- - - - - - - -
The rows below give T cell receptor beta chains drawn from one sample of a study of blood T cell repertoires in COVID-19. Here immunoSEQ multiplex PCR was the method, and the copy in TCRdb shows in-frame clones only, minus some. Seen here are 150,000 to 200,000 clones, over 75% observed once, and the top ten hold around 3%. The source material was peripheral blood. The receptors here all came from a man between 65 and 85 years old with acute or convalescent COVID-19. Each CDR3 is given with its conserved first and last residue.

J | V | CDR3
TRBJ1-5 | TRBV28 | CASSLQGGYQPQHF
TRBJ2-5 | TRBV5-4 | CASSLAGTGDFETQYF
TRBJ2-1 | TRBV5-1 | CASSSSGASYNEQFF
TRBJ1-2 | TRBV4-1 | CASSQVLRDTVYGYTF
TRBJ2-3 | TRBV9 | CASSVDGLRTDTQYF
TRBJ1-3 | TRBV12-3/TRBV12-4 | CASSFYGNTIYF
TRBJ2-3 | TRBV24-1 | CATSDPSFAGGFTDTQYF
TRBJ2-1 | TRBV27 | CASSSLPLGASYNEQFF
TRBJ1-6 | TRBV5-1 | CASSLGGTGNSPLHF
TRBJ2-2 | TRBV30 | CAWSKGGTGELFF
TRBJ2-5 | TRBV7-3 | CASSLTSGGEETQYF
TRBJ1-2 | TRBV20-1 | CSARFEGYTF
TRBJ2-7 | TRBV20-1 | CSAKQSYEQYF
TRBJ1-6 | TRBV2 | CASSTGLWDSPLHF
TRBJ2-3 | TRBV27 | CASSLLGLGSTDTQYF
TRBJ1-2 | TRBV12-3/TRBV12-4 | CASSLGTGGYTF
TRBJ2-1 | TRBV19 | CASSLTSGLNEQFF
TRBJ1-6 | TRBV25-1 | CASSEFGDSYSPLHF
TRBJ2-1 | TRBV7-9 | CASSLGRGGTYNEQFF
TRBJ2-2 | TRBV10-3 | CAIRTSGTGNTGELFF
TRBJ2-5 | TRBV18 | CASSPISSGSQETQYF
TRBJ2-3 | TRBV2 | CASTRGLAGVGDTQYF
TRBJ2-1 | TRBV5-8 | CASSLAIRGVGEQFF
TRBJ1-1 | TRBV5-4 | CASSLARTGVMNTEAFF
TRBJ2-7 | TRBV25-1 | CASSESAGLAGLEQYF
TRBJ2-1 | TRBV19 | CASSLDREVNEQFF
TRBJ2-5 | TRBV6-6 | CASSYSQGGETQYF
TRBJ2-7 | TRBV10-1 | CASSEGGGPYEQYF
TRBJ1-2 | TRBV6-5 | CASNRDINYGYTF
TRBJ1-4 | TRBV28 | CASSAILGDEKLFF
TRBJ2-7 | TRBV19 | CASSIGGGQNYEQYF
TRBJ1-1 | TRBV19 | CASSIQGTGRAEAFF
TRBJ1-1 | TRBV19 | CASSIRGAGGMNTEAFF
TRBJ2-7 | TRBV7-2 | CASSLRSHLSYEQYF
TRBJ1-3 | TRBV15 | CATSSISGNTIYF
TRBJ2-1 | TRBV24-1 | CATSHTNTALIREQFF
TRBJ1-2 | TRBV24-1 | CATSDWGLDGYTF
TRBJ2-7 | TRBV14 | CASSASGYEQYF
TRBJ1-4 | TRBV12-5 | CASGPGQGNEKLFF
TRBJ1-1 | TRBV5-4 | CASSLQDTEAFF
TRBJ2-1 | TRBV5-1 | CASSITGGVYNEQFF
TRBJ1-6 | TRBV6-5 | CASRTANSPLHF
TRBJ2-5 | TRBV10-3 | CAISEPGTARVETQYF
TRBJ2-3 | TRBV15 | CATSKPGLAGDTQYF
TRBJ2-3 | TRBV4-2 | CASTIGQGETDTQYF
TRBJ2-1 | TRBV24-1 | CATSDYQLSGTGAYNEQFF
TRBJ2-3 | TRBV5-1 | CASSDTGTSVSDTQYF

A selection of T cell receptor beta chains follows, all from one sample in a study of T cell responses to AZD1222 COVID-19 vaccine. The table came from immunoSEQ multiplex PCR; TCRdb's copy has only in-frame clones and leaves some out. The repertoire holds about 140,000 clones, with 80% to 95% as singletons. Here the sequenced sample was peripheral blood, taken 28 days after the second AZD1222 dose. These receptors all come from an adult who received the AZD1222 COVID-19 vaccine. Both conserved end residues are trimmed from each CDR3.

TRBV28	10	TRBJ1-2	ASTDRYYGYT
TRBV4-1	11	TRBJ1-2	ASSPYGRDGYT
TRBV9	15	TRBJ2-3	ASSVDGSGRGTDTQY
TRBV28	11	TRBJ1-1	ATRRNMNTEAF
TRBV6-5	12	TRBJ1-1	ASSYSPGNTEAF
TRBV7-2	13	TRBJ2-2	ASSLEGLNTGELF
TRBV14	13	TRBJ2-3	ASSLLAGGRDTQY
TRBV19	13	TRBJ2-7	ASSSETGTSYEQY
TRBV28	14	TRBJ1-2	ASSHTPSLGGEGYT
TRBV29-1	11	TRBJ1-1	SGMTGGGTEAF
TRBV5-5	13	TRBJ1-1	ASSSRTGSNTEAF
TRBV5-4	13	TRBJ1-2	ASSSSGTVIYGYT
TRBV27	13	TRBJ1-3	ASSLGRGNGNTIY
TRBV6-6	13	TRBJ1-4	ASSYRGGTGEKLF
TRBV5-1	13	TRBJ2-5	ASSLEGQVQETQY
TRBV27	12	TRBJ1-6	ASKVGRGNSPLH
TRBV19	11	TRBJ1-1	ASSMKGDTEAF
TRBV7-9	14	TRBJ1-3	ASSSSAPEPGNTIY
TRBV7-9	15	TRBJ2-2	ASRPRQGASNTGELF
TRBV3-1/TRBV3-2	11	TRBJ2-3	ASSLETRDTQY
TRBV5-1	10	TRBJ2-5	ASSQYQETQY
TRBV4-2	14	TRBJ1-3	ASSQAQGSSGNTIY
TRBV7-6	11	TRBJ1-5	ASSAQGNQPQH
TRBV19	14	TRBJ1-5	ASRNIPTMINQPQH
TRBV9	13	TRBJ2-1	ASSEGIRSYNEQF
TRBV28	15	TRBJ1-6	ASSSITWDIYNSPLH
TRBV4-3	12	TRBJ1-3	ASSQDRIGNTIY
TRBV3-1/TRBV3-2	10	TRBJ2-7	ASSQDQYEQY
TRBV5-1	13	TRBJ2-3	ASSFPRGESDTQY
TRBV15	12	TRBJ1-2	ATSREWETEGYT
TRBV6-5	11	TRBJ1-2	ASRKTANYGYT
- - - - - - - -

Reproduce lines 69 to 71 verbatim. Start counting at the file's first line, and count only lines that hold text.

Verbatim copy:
TRBV7-9	15	TRBJ2-2	ASRPRQGASNTGELF
TRBV3-1/TRBV3-2	11	TRBJ2-3	ASSLETRDTQY
TRBV5-1	10	TRBJ2-5	ASSQYQETQY